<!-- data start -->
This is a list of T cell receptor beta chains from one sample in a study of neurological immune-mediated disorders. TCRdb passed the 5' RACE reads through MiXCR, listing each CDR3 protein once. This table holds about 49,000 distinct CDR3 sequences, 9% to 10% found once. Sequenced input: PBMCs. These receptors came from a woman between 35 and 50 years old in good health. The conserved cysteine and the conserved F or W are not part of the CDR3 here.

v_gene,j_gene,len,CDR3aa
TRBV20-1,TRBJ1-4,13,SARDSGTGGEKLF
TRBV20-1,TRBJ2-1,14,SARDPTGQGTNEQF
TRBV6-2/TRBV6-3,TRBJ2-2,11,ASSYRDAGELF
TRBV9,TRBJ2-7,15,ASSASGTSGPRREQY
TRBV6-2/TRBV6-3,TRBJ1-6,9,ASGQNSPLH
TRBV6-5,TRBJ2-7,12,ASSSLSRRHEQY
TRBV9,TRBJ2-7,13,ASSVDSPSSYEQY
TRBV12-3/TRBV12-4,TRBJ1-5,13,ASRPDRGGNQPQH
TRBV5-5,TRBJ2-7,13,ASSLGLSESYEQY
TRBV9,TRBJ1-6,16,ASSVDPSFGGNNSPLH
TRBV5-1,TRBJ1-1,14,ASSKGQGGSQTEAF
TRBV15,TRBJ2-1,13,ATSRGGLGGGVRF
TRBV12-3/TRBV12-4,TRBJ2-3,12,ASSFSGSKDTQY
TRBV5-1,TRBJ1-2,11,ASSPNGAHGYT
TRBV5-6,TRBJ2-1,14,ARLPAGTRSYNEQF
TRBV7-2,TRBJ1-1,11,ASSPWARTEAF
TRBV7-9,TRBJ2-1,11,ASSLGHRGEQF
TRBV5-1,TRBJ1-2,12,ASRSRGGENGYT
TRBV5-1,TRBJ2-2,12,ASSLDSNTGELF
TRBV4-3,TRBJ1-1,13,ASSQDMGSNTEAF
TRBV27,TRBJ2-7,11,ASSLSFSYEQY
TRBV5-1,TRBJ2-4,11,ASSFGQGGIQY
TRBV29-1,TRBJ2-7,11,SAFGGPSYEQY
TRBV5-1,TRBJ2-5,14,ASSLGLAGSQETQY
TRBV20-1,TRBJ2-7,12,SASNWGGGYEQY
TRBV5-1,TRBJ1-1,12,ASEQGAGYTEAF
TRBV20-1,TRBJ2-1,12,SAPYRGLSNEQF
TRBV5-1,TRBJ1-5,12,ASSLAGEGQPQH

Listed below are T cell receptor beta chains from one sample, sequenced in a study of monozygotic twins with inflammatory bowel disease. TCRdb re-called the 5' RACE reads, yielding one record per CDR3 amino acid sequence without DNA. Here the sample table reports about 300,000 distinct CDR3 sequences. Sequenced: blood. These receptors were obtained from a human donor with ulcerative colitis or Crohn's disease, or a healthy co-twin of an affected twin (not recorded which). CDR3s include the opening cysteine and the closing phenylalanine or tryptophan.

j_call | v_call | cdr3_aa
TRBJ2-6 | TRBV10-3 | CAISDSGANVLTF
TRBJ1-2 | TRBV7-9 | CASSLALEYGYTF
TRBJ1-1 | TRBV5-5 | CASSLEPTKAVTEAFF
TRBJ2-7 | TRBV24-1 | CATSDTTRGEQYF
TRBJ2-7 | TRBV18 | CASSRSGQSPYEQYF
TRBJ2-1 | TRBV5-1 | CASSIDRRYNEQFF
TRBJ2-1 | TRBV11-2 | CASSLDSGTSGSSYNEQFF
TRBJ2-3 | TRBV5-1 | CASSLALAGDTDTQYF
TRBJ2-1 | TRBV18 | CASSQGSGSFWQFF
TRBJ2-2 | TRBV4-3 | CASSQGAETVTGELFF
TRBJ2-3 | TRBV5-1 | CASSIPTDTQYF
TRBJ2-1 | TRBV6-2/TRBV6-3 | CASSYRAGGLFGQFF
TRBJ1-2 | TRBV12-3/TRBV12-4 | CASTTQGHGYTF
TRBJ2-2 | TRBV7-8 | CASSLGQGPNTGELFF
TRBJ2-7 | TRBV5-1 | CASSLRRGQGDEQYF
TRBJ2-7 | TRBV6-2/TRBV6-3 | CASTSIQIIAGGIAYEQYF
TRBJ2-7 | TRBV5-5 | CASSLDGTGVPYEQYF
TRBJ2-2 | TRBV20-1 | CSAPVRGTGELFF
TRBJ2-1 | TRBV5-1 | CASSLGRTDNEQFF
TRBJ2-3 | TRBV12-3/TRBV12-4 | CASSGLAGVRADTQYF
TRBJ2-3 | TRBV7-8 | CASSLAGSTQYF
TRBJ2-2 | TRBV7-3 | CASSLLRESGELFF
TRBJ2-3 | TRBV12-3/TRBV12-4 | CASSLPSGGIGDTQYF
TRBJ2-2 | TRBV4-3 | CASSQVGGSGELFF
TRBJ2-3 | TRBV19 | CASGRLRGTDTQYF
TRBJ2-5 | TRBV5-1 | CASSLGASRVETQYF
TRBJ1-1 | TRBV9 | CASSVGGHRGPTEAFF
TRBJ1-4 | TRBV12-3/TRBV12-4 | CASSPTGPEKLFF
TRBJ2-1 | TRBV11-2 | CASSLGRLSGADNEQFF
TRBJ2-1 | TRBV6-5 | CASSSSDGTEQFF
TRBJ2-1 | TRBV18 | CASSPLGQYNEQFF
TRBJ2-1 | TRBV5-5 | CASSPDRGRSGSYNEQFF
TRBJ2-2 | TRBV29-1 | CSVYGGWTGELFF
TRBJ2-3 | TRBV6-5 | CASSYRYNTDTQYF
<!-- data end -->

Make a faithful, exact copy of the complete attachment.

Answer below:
This is a list of T cell receptor beta chains from one sample in a study of neurological immune-mediated disorders. TCRdb passed the 5' RACE reads through MiXCR, listing each CDR3 protein once. This table holds about 49,000 distinct CDR3 sequences, 9% to 10% found once. Sequenced input: PBMCs. These receptors came from a woman between 35 and 50 years old in good health. The conserved cysteine and the conserved F or W are not part of the CDR3 here.

v_gene,j_gene,len,CDR3aa
TRBV20-1,TRBJ1-4,13,SARDSGTGGEKLF
TRBV20-1,TRBJ2-1,14,SARDPTGQGTNEQF
TRBV6-2/TRBV6-3,TRBJ2-2,11,ASSYRDAGELF
TRBV9,TRBJ2-7,15,ASSASGTSGPRREQY
TRBV6-2/TRBV6-3,TRBJ1-6,9,ASGQNSPLH
TRBV6-5,TRBJ2-7,12,ASSSLSRRHEQY
TRBV9,TRBJ2-7,13,ASSVDSPSSYEQY
TRBV12-3/TRBV12-4,TRBJ1-5,13,ASRPDRGGNQPQH
TRBV5-5,TRBJ2-7,13,ASSLGLSESYEQY
TRBV9,TRBJ1-6,16,ASSVDPSFGGNNSPLH
TRBV5-1,TRBJ1-1,14,ASSKGQGGSQTEAF
TRBV15,TRBJ2-1,13,ATSRGGLGGGVRF
TRBV12-3/TRBV12-4,TRBJ2-3,12,ASSFSGSKDTQY
TRBV5-1,TRBJ1-2,11,ASSPNGAHGYT
TRBV5-6,TRBJ2-1,14,ARLPAGTRSYNEQF
TRBV7-2,TRBJ1-1,11,ASSPWARTEAF
TRBV7-9,TRBJ2-1,11,ASSLGHRGEQF
TRBV5-1,TRBJ1-2,12,ASRSRGGENGYT
TRBV5-1,TRBJ2-2,12,ASSLDSNTGELF
TRBV4-3,TRBJ1-1,13,ASSQDMGSNTEAF
TRBV27,TRBJ2-7,11,ASSLSFSYEQY
TRBV5-1,TRBJ2-4,11,ASSFGQGGIQY
TRBV29-1,TRBJ2-7,11,SAFGGPSYEQY
TRBV5-1,TRBJ2-5,14,ASSLGLAGSQETQY
TRBV20-1,TRBJ2-7,12,SASNWGGGYEQY
TRBV5-1,TRBJ1-1,12,ASEQGAGYTEAF
TRBV20-1,TRBJ2-1,12,SAPYRGLSNEQF
TRBV5-1,TRBJ1-5,12,ASSLAGEGQPQH

Listed below are T cell receptor beta chains from one sample, sequenced in a study of monozygotic twins with inflammatory bowel disease. TCRdb re-called the 5' RACE reads, yielding one record per CDR3 amino acid sequence without DNA. Here the sample table reports about 300,000 distinct CDR3 sequences. Sequenced: blood. These receptors were obtained from a human donor with ulcerative colitis or Crohn's disease, or a healthy co-twin of an affected twin (not recorded which). CDR3s include the opening cysteine and the closing phenylalanine or tryptophan.

j_call | v_call | cdr3_aa
TRBJ2-6 | TRBV10-3 | CAISDSGANVLTF
TRBJ1-2 | TRBV7-9 | CASSLALEYGYTF
TRBJ1-1 | TRBV5-5 | CASSLEPTKAVTEAFF
TRBJ2-7 | TRBV24-1 | CATSDTTRGEQYF
TRBJ2-7 | TRBV18 | CASSRSGQSPYEQYF
TRBJ2-1 | TRBV5-1 | CASSIDRRYNEQFF
TRBJ2-1 | TRBV11-2 | CASSLDSGTSGSSYNEQFF
TRBJ2-3 | TRBV5-1 | CASSLALAGDTDTQYF
TRBJ2-1 | TRBV18 | CASSQGSGSFWQFF
TRBJ2-2 | TRBV4-3 | CASSQGAETVTGELFF
TRBJ2-3 | TRBV5-1 | CASSIPTDTQYF
TRBJ2-1 | TRBV6-2/TRBV6-3 | CASSYRAGGLFGQFF
TRBJ1-2 | TRBV12-3/TRBV12-4 | CASTTQGHGYTF
TRBJ2-2 | TRBV7-8 | CASSLGQGPNTGELFF
TRBJ2-7 | TRBV5-1 | CASSLRRGQGDEQYF
TRBJ2-7 | TRBV6-2/TRBV6-3 | CASTSIQIIAGGIAYEQYF
TRBJ2-7 | TRBV5-5 | CASSLDGTGVPYEQYF
TRBJ2-2 | TRBV20-1 | CSAPVRGTGELFF
TRBJ2-1 | TRBV5-1 | CASSLGRTDNEQFF
TRBJ2-3 | TRBV12-3/TRBV12-4 | CASSGLAGVRADTQYF
TRBJ2-3 | TRBV7-8 | CASSLAGSTQYF
TRBJ2-2 | TRBV7-3 | CASSLLRESGELFF
TRBJ2-3 | TRBV12-3/TRBV12-4 | CASSLPSGGIGDTQYF
TRBJ2-2 | TRBV4-3 | CASSQVGGSGELFF
TRBJ2-3 | TRBV19 | CASGRLRGTDTQYF
TRBJ2-5 | TRBV5-1 | CASSLGASRVETQYF
TRBJ1-1 | TRBV9 | CASSVGGHRGPTEAFF
TRBJ1-4 | TRBV12-3/TRBV12-4 | CASSPTGPEKLFF
TRBJ2-1 | TRBV11-2 | CASSLGRLSGADNEQFF
TRBJ2-1 | TRBV6-5 | CASSSSDGTEQFF
TRBJ2-1 | TRBV18 | CASSPLGQYNEQFF
TRBJ2-1 | TRBV5-5 | CASSPDRGRSGSYNEQFF
TRBJ2-2 | TRBV29-1 | CSVYGGWTGELFF
TRBJ2-3 | TRBV6-5 | CASSYRYNTDTQYF